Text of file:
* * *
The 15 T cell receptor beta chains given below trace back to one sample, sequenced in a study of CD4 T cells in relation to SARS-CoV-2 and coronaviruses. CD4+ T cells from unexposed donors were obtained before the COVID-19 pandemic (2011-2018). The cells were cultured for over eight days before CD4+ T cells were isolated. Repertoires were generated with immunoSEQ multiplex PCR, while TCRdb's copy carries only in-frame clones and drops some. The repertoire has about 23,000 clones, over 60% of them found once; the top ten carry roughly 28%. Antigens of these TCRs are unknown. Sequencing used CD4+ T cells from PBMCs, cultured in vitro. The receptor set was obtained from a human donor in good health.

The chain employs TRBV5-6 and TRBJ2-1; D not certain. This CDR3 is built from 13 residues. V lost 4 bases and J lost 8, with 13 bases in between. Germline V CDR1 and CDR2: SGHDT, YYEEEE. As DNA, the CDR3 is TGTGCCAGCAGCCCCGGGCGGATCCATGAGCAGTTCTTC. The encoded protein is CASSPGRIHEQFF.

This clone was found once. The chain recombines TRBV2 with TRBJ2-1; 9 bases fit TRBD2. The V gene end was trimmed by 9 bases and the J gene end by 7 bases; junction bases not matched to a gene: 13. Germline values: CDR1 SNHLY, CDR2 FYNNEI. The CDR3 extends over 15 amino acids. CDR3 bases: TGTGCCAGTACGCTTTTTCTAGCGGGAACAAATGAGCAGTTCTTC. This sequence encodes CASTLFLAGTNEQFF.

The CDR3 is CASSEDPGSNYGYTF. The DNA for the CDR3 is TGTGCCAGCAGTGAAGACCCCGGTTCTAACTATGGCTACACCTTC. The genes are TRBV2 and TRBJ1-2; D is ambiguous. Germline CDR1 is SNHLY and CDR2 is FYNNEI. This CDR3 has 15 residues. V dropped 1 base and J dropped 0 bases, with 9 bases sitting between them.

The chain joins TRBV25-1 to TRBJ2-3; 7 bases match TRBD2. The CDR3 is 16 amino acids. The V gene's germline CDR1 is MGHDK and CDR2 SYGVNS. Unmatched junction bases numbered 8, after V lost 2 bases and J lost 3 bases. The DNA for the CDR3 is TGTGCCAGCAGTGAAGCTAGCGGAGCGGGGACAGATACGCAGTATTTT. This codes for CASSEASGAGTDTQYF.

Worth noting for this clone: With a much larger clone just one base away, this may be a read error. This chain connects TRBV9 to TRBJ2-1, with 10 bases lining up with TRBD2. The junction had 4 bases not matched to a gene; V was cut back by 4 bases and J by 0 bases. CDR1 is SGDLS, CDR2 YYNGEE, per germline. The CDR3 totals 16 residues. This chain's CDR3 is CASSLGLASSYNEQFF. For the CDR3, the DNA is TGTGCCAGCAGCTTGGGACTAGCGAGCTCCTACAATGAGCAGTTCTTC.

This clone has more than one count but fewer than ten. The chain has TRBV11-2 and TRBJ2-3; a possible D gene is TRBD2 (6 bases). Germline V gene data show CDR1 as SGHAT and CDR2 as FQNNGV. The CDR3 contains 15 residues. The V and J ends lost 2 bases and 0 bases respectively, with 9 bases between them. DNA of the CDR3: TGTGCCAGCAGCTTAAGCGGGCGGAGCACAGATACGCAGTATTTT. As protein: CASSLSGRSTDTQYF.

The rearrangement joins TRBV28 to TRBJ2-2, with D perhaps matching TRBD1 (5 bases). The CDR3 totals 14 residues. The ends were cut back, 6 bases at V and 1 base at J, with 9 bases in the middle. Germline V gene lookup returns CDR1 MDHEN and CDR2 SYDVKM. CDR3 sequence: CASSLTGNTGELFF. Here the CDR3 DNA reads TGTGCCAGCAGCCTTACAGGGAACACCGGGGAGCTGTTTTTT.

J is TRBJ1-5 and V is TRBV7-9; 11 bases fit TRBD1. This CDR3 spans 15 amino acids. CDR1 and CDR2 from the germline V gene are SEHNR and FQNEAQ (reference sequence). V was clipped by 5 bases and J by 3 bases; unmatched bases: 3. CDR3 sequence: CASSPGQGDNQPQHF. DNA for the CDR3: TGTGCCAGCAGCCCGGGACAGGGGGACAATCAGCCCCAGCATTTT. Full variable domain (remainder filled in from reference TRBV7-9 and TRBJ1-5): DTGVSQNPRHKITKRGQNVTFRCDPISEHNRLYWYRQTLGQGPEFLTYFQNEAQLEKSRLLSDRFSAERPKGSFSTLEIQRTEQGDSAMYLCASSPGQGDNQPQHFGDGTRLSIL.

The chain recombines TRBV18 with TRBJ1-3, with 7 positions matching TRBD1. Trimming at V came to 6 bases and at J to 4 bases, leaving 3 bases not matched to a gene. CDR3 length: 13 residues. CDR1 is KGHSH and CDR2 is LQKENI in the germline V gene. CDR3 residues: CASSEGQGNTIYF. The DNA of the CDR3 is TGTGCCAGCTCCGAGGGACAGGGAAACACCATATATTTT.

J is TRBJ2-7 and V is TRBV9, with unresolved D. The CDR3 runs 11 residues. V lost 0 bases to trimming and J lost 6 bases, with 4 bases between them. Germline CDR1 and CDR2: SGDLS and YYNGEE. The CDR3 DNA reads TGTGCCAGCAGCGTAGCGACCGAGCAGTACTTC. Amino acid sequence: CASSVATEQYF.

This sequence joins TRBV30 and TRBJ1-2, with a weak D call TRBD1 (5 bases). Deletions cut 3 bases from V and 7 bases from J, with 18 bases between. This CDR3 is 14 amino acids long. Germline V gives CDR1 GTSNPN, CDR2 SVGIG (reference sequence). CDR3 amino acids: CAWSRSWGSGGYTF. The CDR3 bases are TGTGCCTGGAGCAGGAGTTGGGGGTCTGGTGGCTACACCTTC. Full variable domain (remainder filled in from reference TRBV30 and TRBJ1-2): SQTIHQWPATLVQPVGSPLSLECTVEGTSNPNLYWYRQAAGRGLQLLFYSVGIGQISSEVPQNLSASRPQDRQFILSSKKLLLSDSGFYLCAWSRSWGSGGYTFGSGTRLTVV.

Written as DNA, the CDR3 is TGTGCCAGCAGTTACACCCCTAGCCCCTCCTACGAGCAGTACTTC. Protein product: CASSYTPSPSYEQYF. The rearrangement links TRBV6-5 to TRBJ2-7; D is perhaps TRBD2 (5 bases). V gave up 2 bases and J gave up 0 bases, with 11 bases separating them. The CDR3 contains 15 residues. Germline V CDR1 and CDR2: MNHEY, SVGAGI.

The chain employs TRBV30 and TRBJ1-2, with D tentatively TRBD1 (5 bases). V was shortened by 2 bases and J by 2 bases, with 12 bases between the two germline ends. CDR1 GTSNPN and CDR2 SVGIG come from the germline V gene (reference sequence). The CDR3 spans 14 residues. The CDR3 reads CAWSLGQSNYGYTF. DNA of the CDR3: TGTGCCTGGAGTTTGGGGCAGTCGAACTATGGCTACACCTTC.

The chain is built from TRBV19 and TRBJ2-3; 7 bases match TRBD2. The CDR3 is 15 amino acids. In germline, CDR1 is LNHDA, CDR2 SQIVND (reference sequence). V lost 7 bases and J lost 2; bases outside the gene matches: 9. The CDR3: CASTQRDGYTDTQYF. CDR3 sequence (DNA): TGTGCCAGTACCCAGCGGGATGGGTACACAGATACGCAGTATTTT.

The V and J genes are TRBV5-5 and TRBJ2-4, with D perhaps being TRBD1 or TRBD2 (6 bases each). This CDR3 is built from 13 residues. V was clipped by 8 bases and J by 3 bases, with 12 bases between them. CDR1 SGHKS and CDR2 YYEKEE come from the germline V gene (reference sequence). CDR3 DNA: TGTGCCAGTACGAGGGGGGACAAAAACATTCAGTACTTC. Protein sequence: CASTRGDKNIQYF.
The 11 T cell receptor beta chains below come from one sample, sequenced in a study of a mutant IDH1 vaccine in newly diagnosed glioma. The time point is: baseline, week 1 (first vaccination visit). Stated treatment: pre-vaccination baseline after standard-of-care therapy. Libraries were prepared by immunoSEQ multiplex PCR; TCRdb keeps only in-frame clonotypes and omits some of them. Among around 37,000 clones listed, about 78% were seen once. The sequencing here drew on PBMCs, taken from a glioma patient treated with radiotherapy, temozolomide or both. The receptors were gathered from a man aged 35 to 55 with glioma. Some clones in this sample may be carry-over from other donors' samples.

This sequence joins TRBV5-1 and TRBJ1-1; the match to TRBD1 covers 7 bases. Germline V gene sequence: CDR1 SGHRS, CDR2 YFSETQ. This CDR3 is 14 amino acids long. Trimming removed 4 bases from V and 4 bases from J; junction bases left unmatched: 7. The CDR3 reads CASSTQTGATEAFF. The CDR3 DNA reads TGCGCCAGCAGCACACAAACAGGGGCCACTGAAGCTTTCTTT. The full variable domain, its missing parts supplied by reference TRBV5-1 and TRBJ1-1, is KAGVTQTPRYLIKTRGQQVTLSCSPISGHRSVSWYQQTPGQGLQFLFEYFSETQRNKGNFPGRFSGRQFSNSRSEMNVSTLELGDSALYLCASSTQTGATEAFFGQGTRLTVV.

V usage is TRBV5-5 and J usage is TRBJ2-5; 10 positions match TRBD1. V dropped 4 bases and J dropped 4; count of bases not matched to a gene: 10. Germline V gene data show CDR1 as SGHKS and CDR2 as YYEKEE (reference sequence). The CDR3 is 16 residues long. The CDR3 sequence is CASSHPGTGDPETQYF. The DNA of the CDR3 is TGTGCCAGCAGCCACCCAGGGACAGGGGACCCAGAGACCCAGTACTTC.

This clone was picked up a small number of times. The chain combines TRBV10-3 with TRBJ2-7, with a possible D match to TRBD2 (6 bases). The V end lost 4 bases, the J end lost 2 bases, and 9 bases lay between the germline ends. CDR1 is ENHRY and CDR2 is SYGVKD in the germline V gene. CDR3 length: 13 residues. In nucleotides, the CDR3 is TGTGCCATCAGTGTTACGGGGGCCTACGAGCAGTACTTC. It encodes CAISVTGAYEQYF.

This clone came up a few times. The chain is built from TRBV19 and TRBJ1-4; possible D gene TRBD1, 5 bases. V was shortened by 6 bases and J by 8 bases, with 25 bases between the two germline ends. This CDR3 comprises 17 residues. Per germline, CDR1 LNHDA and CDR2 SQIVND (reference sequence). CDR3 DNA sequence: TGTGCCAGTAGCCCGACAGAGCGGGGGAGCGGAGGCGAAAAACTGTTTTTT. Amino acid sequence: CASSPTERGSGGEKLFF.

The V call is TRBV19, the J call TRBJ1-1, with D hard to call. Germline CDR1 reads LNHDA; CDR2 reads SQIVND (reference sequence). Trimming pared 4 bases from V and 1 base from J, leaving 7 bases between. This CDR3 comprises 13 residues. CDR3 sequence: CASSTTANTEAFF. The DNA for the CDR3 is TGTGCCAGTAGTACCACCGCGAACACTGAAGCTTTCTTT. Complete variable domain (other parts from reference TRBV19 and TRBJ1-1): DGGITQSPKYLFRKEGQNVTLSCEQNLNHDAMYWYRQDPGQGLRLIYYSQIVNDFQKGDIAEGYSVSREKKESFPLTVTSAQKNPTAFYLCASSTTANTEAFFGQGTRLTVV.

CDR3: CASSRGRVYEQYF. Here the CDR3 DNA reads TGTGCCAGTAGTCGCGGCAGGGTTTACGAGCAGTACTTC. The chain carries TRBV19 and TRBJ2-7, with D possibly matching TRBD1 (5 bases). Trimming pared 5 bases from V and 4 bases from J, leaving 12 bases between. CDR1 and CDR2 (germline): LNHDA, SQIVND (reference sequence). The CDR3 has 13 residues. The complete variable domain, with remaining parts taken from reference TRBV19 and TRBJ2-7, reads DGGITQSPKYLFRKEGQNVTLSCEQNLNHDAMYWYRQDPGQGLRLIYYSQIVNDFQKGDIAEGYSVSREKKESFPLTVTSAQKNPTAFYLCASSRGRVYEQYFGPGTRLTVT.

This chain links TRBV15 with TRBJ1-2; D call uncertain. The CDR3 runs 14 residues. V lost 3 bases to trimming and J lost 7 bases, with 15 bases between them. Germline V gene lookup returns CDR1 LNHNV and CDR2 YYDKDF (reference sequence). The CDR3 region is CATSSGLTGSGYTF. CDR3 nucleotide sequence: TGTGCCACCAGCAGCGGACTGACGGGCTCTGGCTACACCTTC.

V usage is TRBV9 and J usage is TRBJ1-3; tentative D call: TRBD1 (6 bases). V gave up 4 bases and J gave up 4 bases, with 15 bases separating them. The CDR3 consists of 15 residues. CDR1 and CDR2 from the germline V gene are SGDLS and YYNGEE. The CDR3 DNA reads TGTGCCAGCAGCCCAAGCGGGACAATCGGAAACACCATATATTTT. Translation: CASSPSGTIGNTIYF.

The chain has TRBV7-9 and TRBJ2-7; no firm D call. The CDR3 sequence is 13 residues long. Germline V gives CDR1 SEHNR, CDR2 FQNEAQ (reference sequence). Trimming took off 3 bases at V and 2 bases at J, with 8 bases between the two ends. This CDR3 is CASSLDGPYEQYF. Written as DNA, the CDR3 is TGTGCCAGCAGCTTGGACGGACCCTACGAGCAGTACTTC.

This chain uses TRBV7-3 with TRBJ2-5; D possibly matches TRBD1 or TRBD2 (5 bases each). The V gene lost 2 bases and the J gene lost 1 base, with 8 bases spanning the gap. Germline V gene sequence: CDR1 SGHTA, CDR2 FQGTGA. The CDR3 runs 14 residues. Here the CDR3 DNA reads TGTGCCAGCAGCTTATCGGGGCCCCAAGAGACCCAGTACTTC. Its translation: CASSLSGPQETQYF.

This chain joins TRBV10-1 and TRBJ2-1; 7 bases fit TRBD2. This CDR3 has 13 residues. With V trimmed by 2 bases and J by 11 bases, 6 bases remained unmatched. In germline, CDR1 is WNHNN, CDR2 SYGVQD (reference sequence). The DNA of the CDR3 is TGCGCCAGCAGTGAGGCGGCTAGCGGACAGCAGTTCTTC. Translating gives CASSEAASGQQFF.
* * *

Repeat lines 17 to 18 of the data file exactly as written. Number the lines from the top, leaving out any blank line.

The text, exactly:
The 11 T cell receptor beta chains below come from one sample, sequenced in a study of a mutant IDH1 vaccine in newly diagnosed glioma. The time point is: baseline, week 1 (first vaccination visit). Stated treatment: pre-vaccination baseline after standard-of-care therapy. Libraries were prepared by immunoSEQ multiplex PCR; TCRdb keeps only in-frame clonotypes and omits some of them. Among around 37,000 clones listed, about 78% were seen once. The sequencing here drew on PBMCs, taken from a glioma patient treated with radiotherapy, temozolomide or both. The receptors were gathered from a man aged 35 to 55 with glioma. Some clones in this sample may be carry-over from other donors' samples.

This sequence joins TRBV5-1 and TRBJ1-1; the match to TRBD1 covers 7 bases. Germline V gene sequence: CDR1 SGHRS, CDR2 YFSETQ. This CDR3 is 14 amino acids long. Trimming removed 4 bases from V and 4 bases from J; junction bases left unmatched: 7. The CDR3 reads CASSTQTGATEAFF. The CDR3 DNA reads TGCGCCAGCAGCACACAAACAGGGGCCACTGAAGCTTTCTTT. The full variable domain, its missing parts supplied by reference TRBV5-1 and TRBJ1-1, is KAGVTQTPRYLIKTRGQQVTLSCSPISGHRSVSWYQQTPGQGLQFLFEYFSETQRNKGNFPGRFSGRQFSNSRSEMNVSTLELGDSALYLCASSTQTGATEAFFGQGTRLTVV.